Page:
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4月3日のまにら新聞から

PAL to revive Cebu-Osaka flight midyear

[ 440 words|2024.4.3|英字 (English) ]

By Robina Asido

The Philippine Air Lines (PAL) is set to revive its Cebu to Osaka flight in the middle of this year.

In a media press conference in Manila on Tuesday, Christoph Gaertner, PAL's Vice President for Network Planning said the airline is looking at launching the Cebu-Osaka flight "this summer".

"It goes along with our overall commitment to not only just expand our network from Manila but also Cebu. So that is something that we'll plan on flying from beginning of July," he said.

"We started with Tokyo and now we are sort of getting our feet wet again with Cebu-Osaka... we're confident that it's not going to be a daily service as it was prior to the pandemic, for now we started with weekly services but what we hope to increase capacity over time," he added.

Gaertner said compared to Manila markets where more Filipinos are travelling to Japan "for leisure purposes and for corporate" in Cebu most are inbound markets where more Japanese are coming to the province for leisure.

"We always had a lot of Japanese coming to Cebu for leisure for English as a second language, diving and all sorts of things that people do in Cebu," he said.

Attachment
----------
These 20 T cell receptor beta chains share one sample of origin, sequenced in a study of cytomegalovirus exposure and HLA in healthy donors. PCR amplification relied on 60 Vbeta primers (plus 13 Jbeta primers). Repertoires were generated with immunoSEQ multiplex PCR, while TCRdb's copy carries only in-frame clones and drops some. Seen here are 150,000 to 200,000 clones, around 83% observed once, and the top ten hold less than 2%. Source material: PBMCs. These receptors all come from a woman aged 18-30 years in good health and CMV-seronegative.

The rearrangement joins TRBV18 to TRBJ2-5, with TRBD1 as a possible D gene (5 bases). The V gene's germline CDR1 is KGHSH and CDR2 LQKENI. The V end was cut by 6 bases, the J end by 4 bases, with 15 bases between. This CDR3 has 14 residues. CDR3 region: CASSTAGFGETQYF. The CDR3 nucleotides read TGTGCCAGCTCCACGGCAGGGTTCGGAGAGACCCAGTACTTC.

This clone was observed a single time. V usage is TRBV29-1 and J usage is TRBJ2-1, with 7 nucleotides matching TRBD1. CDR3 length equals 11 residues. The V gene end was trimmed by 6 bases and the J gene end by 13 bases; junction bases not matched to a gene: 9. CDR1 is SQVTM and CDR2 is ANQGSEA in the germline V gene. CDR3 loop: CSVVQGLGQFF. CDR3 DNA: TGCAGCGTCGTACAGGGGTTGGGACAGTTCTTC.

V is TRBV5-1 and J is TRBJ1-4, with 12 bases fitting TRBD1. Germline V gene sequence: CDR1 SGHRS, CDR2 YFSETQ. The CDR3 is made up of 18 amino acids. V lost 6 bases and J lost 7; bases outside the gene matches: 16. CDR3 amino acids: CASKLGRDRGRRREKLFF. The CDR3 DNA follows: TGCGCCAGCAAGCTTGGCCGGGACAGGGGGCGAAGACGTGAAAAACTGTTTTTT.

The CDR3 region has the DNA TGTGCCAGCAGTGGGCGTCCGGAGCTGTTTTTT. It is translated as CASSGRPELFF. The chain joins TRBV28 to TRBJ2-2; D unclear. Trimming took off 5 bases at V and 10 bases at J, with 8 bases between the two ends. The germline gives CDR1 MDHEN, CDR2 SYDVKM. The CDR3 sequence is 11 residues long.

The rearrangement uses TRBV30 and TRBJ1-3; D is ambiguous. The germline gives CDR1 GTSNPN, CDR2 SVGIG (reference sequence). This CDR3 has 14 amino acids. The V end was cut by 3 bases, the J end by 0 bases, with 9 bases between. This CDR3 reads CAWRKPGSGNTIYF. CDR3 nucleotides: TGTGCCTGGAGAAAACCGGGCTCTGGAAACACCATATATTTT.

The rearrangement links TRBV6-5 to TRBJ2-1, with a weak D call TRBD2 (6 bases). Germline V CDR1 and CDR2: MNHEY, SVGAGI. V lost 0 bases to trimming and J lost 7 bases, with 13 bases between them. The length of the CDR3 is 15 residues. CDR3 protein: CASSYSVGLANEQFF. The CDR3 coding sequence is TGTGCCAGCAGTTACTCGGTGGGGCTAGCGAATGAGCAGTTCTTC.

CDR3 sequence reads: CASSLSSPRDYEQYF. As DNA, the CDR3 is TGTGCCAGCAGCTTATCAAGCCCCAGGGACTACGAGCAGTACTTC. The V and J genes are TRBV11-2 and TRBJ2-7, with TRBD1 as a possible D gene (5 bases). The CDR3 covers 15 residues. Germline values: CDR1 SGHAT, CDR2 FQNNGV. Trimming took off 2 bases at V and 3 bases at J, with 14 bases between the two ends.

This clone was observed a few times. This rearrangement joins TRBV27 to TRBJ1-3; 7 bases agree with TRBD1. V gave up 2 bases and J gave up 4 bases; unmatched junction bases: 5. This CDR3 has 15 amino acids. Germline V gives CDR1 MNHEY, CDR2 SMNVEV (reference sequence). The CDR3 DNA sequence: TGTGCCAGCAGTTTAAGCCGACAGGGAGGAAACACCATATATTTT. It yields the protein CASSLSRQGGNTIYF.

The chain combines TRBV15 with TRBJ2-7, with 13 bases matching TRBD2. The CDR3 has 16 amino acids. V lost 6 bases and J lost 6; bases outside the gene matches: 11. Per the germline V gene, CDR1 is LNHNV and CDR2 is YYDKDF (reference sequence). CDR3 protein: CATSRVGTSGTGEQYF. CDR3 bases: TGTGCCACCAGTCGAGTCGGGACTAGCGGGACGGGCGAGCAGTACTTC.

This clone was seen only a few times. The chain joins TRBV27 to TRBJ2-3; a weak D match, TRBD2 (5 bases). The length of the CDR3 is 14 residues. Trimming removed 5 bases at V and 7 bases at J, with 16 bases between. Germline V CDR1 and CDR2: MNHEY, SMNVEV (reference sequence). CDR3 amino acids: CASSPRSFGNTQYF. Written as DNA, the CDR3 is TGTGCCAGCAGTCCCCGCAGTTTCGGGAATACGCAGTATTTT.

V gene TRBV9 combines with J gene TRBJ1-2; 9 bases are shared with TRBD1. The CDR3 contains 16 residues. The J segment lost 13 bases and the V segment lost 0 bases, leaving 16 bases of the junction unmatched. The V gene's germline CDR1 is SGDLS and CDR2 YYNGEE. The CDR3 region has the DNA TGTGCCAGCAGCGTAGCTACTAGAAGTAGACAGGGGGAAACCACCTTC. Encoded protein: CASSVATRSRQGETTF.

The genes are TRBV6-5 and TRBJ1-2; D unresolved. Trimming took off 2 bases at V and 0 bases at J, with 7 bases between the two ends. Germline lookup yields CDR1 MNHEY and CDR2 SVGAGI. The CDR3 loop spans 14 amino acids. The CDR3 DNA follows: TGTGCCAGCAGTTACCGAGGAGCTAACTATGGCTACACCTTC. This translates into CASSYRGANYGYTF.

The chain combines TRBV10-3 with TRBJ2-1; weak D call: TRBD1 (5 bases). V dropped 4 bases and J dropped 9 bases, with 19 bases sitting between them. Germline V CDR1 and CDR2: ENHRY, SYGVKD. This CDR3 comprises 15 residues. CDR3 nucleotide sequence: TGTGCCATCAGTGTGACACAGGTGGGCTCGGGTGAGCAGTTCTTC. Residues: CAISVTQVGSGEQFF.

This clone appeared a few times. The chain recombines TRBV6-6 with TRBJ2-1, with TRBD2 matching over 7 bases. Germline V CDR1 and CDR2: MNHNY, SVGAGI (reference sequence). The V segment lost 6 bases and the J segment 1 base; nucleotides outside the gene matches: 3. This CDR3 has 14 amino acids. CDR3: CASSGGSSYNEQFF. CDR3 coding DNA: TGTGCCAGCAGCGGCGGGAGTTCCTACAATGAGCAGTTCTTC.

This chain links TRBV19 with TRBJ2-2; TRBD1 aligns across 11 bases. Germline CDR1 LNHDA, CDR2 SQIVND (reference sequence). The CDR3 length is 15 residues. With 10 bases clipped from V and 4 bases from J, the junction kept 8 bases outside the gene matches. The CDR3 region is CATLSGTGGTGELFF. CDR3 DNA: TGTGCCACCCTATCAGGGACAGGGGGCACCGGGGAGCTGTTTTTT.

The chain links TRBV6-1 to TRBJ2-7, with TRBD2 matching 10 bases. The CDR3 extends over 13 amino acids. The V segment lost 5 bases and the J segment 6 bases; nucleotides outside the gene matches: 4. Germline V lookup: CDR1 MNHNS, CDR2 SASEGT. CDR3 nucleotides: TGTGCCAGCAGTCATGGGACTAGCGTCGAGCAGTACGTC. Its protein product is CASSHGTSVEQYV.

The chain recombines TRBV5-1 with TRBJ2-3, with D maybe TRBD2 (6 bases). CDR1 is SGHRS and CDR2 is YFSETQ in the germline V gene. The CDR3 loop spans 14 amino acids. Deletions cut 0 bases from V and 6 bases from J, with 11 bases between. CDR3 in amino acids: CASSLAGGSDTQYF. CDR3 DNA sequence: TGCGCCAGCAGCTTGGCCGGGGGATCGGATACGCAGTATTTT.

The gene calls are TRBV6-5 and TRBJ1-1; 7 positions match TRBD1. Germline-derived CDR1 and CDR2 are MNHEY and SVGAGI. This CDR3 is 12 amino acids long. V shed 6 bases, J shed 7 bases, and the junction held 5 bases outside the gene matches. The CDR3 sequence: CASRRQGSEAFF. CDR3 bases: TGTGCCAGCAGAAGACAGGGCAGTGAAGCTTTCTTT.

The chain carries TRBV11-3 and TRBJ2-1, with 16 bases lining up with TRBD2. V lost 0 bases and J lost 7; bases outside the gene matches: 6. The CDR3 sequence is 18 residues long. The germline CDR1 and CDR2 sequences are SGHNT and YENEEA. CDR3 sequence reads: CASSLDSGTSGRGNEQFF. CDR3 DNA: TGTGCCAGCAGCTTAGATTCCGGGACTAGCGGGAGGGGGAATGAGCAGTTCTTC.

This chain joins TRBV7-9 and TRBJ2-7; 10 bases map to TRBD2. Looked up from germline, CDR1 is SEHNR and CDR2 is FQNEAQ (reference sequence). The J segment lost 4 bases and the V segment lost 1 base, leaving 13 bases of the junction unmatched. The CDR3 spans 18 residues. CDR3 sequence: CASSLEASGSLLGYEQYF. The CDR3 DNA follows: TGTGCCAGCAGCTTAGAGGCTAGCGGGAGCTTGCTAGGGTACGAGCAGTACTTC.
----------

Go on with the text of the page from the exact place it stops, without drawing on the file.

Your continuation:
However, Gaertner noted that "since the pandemic the Japanese travel behavior hasn't really come back the way it was prior to the pandemic."

"That's why we've been struggling with our Japan to Cebu route. I wouldn't say struggle but that's why we still don't have the same capacity as we had in the pre- pandemic," he said.

He also noted some of the challenges that they were facing in reviving the flights to Japan which includes the devaluation of yen and the shortage of manpower in the Land of the Rising Sun.

"Japanese don't yet travel as much as they used to pre-pandemic. The second challenge is that the Japanese yen, the currency, has devaluated quite a lot versus the dollar compared to pre-pandemic, so for Japanese tourists, it's much more expensive to travel abroad. And then the third thing is we do see and it's a problem that we see most of our Japanese airports as we see a shortage in manpower," Gaertner said.

"It's an industry wide problem that manpower in Japan is very constrained to a point that even if we wanted to fly somewhere we would want to use bigger aircraft. We are being told no because there's no because there is no manpower to support these flights," he added.

Gaertner said as of now majority of their network to Japan has been reinstated except from Cebu-Osaka, Cebu-Nagoya and Manila-Sapporo. Robina Asido/DMS